Sarah Palin Loses To Democrat Challenger In Alaska Congress Polling


Sarah Palin, who is really trying to make a political comeback with a Trump-supported bid for Congress, is losing — again — to Democratic challenger and incumbent Mary Peltola in new Alaska polling available on the eve of the election.

According to information from the National Conference of State Legislatures, absentee ballots from Alaska voters can be received by authorities up to 10 days after Election Day and still count, although like everywhere else in the country, ballots postmarked after Election Day still aren’t valid. For the general election in this year’s Alaska Congressional race, the winner of which will serve in the state’s lone House seat, Alaskans are using a system called ranked choice voting, in which voters can select multiple candidates and rank their picks. The goal is for a contender to eventually pass 50 percent. If nobody does so in the first round, the last-place finisher is eliminated, with their supporters’ ballots appropriately redistributed. The same process continues until a contender clinches a simple majority of the remaining ballots.

Peltola and Palin already faced each other in a Congressional election this year that also used ranked choice voting, but the winner of that race was only set to serve for the remainder of the last term of the late Rep. Don Young (R-Alaska), who died in office after serving for decades. Peltola nabbed a victory after a portion of those primarily selecting Nick Begich III (another Republican candidate) picked her next rather than Palin. Many didn’t make a selection after Begich. This time around, when the winner will serve for a full two years in Congress, Peltola remains in the lead. In new numbers from Dittman Research, Peltola was almost at 50 percent in the first round. She had 48 percent of the support, while Palin nabbed 25 percent, and Begich — who’s running again — had 23 percent.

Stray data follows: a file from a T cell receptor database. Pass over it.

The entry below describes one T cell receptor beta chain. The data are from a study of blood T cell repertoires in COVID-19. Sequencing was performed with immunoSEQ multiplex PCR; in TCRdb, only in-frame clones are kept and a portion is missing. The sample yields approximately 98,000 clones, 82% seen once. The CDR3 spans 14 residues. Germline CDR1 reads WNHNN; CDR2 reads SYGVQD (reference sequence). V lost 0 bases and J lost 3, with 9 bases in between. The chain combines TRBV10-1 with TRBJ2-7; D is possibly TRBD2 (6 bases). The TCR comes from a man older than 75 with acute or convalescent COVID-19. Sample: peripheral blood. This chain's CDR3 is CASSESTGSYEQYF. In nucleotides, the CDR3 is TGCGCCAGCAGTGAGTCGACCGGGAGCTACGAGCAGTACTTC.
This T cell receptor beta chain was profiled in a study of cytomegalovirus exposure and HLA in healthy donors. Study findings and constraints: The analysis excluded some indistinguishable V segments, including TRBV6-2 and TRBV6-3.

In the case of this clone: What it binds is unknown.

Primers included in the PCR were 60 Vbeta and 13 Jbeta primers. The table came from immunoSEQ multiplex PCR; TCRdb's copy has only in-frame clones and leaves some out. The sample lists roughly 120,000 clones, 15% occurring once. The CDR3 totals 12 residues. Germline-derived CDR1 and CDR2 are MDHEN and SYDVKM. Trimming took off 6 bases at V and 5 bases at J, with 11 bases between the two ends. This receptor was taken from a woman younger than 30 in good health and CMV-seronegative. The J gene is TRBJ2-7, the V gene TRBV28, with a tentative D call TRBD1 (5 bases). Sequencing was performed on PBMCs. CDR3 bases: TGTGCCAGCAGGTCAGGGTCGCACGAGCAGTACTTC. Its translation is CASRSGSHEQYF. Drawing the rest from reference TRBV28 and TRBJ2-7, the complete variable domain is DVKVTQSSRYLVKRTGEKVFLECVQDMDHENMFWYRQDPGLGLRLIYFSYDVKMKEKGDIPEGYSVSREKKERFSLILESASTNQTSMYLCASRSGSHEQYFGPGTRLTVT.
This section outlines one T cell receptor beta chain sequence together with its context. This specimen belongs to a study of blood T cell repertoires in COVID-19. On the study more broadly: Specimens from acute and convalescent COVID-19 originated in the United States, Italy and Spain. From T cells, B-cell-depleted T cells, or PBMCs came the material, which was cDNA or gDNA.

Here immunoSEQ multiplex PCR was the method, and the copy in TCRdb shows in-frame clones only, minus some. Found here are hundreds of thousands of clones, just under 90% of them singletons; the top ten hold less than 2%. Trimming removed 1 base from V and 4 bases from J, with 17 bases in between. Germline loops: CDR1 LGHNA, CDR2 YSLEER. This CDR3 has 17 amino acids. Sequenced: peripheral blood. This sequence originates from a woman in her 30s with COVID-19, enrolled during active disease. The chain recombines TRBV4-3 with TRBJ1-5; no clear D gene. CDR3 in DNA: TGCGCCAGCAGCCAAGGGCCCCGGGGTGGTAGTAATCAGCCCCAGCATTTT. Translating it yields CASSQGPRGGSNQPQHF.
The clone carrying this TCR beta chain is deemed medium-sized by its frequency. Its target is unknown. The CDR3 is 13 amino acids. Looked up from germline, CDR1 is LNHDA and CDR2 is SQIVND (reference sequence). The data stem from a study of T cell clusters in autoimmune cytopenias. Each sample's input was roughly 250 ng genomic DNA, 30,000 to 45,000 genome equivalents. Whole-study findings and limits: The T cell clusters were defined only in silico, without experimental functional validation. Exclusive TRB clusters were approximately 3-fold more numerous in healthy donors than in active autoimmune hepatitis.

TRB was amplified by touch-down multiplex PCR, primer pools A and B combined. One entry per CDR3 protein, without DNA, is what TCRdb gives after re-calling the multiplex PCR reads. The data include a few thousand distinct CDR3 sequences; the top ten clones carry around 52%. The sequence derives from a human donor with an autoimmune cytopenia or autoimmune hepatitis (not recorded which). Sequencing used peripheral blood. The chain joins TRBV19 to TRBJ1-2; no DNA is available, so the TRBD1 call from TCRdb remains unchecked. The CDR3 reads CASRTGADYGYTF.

That first round also included other categories, including voters picking the Libertarian candidate as their first choice. Putting just the three leading candidates against each other in another round doesn’t change the results much. Eliminating Begich left Peltola with a majority.

Peltola had 56 percent of the support in the final round, with Palin at 44 percent. Previous polling from Dittman has found roughly similar results, although Peltola’s lead dipped into the single digits in the final round in early October numbers. Peltola, whose time in Congress so far has been marked by work like an effort to address difficulties in accessing food among veterans, was also viewed much more favorably in the new poll than Palin. A full 58 percent of respondents indicated a favorable view of the Congresswoman. Palin was at just 37 percent. Predictably, some raised complaints about the use of ranked choice voting after Peltola won this year’s earlier special election, but Alaska voters approved the system. It’s a more efficient way of getting at the same outcome sought by runoff elections in states like Georgia: winners with an actual majority behind them.